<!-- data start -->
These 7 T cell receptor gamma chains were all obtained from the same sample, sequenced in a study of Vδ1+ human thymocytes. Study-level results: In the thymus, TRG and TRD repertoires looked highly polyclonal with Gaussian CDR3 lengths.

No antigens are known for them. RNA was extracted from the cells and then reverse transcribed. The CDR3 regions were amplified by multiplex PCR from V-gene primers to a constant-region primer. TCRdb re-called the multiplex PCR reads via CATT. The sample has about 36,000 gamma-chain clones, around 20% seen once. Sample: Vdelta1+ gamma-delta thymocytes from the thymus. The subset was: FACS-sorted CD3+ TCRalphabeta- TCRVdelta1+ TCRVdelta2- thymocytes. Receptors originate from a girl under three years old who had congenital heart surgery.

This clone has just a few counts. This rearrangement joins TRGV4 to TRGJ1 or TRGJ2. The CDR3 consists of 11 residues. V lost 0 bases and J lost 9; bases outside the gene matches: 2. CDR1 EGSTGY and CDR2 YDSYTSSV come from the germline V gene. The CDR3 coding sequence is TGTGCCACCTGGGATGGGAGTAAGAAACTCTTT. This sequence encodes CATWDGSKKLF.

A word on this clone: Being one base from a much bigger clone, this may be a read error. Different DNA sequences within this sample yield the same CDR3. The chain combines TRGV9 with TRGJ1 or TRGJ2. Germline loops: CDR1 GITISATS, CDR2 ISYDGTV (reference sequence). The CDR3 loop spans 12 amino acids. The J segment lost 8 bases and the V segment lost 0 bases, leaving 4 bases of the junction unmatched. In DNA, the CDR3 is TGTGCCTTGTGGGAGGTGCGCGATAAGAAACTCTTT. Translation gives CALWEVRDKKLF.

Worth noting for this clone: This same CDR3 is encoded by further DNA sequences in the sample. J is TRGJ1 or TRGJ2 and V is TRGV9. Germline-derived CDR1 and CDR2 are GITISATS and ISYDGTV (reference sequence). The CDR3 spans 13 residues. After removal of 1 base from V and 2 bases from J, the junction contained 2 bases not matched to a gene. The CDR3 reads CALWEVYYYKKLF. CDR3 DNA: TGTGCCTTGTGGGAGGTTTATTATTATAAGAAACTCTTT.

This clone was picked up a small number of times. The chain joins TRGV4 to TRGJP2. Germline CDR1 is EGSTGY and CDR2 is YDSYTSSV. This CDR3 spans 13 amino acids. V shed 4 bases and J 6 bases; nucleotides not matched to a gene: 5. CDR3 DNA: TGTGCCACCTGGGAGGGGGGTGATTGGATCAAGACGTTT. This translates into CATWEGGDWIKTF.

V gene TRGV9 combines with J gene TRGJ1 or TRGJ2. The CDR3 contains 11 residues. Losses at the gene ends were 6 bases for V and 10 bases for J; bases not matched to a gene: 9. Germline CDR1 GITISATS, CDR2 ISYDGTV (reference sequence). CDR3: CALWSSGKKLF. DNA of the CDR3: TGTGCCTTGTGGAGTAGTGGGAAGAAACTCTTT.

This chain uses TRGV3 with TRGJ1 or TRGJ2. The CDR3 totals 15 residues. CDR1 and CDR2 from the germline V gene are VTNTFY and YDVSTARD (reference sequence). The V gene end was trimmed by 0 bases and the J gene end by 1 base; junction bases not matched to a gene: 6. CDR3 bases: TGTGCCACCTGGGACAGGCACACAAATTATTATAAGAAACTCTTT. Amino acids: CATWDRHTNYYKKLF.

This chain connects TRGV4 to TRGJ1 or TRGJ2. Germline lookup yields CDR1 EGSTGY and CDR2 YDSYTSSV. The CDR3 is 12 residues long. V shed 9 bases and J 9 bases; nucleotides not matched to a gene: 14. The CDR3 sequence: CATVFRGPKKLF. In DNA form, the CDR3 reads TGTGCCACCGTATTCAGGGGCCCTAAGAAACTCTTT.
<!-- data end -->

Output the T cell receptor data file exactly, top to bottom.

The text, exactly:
These 7 T cell receptor gamma chains were all obtained from the same sample, sequenced in a study of Vδ1+ human thymocytes. Study-level results: In the thymus, TRG and TRD repertoires looked highly polyclonal with Gaussian CDR3 lengths.

No antigens are known for them. RNA was extracted from the cells and then reverse transcribed. The CDR3 regions were amplified by multiplex PCR from V-gene primers to a constant-region primer. TCRdb re-called the multiplex PCR reads via CATT. The sample has about 36,000 gamma-chain clones, around 20% seen once. Sample: Vdelta1+ gamma-delta thymocytes from the thymus. The subset was: FACS-sorted CD3+ TCRalphabeta- TCRVdelta1+ TCRVdelta2- thymocytes. Receptors originate from a girl under three years old who had congenital heart surgery.

This clone has just a few counts. This rearrangement joins TRGV4 to TRGJ1 or TRGJ2. The CDR3 consists of 11 residues. V lost 0 bases and J lost 9; bases outside the gene matches: 2. CDR1 EGSTGY and CDR2 YDSYTSSV come from the germline V gene. The CDR3 coding sequence is TGTGCCACCTGGGATGGGAGTAAGAAACTCTTT. This sequence encodes CATWDGSKKLF.

A word on this clone: Being one base from a much bigger clone, this may be a read error. Different DNA sequences within this sample yield the same CDR3. The chain combines TRGV9 with TRGJ1 or TRGJ2. Germline loops: CDR1 GITISATS, CDR2 ISYDGTV (reference sequence). The CDR3 loop spans 12 amino acids. The J segment lost 8 bases and the V segment lost 0 bases, leaving 4 bases of the junction unmatched. In DNA, the CDR3 is TGTGCCTTGTGGGAGGTGCGCGATAAGAAACTCTTT. Translation gives CALWEVRDKKLF.

Worth noting for this clone: This same CDR3 is encoded by further DNA sequences in the sample. J is TRGJ1 or TRGJ2 and V is TRGV9. Germline-derived CDR1 and CDR2 are GITISATS and ISYDGTV (reference sequence). The CDR3 spans 13 residues. After removal of 1 base from V and 2 bases from J, the junction contained 2 bases not matched to a gene. The CDR3 reads CALWEVYYYKKLF. CDR3 DNA: TGTGCCTTGTGGGAGGTTTATTATTATAAGAAACTCTTT.

This clone was picked up a small number of times. The chain joins TRGV4 to TRGJP2. Germline CDR1 is EGSTGY and CDR2 is YDSYTSSV. This CDR3 spans 13 amino acids. V shed 4 bases and J 6 bases; nucleotides not matched to a gene: 5. CDR3 DNA: TGTGCCACCTGGGAGGGGGGTGATTGGATCAAGACGTTT. This translates into CATWEGGDWIKTF.

V gene TRGV9 combines with J gene TRGJ1 or TRGJ2. The CDR3 contains 11 residues. Losses at the gene ends were 6 bases for V and 10 bases for J; bases not matched to a gene: 9. Germline CDR1 GITISATS, CDR2 ISYDGTV (reference sequence). CDR3: CALWSSGKKLF. DNA of the CDR3: TGTGCCTTGTGGAGTAGTGGGAAGAAACTCTTT.

This chain uses TRGV3 with TRGJ1 or TRGJ2. The CDR3 totals 15 residues. CDR1 and CDR2 from the germline V gene are VTNTFY and YDVSTARD (reference sequence). The V gene end was trimmed by 0 bases and the J gene end by 1 base; junction bases not matched to a gene: 6. CDR3 bases: TGTGCCACCTGGGACAGGCACACAAATTATTATAAGAAACTCTTT. Amino acids: CATWDRHTNYYKKLF.

This chain connects TRGV4 to TRGJ1 or TRGJ2. Germline lookup yields CDR1 EGSTGY and CDR2 YDSYTSSV. The CDR3 is 12 residues long. V shed 9 bases and J 9 bases; nucleotides not matched to a gene: 14. The CDR3 sequence: CATVFRGPKKLF. In DNA form, the CDR3 reads TGTGCCACCGTATTCAGGGGCCCTAAGAAACTCTTT.